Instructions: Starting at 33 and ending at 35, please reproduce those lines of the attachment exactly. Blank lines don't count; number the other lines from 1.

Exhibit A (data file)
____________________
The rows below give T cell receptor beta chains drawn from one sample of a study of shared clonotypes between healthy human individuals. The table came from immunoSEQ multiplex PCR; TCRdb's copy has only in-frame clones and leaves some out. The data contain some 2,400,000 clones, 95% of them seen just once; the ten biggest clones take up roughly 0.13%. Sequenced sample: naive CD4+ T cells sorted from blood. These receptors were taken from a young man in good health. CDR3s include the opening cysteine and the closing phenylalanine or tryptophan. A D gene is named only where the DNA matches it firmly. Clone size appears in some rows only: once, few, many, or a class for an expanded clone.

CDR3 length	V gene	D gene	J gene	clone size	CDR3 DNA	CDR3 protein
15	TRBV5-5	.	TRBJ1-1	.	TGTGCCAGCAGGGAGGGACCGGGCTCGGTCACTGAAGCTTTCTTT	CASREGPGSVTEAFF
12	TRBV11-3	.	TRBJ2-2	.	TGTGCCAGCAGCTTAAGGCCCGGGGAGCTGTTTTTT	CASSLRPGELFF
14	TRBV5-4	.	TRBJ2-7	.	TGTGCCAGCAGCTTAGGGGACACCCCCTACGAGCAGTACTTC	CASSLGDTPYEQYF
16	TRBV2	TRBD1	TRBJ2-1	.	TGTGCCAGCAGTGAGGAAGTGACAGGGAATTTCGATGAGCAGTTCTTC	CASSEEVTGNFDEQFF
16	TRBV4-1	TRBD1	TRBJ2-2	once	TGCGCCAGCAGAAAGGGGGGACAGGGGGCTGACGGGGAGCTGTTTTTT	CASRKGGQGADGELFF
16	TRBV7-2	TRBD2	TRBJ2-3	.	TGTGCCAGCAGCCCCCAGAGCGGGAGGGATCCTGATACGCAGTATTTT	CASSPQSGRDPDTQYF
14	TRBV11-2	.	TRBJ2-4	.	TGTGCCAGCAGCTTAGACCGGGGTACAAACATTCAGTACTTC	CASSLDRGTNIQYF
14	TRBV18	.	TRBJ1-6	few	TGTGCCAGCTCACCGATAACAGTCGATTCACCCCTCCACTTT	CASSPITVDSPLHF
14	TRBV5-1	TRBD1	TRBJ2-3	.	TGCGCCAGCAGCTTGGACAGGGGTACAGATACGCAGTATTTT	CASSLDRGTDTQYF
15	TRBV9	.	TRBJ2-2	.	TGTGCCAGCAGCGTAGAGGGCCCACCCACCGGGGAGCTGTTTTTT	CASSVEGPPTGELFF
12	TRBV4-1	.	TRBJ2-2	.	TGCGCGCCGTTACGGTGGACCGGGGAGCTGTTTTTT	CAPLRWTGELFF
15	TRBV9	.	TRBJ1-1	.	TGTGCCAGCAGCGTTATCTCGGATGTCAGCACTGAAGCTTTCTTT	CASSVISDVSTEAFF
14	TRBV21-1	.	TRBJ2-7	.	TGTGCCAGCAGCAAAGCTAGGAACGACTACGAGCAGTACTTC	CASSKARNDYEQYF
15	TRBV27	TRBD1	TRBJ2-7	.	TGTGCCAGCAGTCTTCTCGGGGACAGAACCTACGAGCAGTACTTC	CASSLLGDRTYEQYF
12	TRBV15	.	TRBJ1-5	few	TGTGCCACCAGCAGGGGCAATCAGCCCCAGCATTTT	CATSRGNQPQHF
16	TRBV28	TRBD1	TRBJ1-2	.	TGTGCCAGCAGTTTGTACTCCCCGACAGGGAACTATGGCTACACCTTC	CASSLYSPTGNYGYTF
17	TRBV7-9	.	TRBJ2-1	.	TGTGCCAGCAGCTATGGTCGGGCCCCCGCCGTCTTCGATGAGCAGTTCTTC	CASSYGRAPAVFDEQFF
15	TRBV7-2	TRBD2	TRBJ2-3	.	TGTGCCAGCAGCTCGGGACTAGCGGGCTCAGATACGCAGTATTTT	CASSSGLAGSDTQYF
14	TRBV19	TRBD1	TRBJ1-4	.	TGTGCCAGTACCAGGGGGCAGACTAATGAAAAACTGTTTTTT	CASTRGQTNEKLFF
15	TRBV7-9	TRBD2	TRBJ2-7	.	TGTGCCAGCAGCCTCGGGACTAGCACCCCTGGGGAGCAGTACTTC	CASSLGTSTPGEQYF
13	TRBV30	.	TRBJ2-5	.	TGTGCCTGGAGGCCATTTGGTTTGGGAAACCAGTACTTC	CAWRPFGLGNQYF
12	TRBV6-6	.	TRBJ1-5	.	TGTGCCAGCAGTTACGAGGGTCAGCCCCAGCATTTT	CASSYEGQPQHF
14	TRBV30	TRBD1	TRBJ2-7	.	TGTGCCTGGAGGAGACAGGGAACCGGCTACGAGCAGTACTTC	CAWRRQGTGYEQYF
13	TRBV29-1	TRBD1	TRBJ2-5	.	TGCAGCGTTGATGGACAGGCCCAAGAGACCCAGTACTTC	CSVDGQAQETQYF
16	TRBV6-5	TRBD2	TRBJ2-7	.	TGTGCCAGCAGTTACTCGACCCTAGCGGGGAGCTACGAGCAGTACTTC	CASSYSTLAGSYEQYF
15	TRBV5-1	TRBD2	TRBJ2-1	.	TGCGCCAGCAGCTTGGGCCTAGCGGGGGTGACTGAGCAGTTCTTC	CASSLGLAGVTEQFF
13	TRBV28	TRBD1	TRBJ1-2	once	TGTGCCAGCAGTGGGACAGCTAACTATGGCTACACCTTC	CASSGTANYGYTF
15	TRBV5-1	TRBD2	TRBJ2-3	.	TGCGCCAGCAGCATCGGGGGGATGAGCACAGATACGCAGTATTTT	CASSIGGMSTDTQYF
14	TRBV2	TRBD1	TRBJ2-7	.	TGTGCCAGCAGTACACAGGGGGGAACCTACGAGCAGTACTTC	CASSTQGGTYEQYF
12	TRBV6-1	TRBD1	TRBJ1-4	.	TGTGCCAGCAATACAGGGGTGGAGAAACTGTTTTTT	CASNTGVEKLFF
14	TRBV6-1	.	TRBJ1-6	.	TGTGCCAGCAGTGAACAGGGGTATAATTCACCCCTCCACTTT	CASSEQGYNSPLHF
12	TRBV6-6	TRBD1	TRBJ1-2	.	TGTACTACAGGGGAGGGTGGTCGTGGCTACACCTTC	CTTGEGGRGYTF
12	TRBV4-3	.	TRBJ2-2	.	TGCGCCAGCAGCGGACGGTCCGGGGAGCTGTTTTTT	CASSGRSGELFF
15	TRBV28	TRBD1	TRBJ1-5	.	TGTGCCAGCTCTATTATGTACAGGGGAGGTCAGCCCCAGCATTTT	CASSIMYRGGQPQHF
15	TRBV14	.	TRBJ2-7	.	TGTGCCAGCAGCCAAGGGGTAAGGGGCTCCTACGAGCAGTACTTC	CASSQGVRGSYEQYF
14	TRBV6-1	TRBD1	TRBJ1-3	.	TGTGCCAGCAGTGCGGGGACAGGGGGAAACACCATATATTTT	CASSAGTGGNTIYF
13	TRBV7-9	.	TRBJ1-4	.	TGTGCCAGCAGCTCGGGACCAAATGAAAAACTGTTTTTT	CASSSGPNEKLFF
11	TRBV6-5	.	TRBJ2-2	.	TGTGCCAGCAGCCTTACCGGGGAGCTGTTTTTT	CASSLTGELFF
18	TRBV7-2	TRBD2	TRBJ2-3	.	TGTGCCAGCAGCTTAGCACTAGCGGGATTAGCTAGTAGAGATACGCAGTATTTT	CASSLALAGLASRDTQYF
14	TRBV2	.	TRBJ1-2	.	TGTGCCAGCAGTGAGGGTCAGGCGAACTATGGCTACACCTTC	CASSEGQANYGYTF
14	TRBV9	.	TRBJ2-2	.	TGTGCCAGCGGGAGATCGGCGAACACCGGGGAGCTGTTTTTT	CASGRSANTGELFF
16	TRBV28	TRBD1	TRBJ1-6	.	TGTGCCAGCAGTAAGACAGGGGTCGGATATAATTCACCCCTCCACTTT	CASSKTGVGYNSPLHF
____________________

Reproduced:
14	TRBV6-1	.	TRBJ1-6	.	TGTGCCAGCAGTGAACAGGGGTATAATTCACCCCTCCACTTT	CASSEQGYNSPLHF
12	TRBV6-6	TRBD1	TRBJ1-2	.	TGTACTACAGGGGAGGGTGGTCGTGGCTACACCTTC	CTTGEGGRGYTF
12	TRBV4-3	.	TRBJ2-2	.	TGCGCCAGCAGCGGACGGTCCGGGGAGCTGTTTTTT	CASSGRSGELFF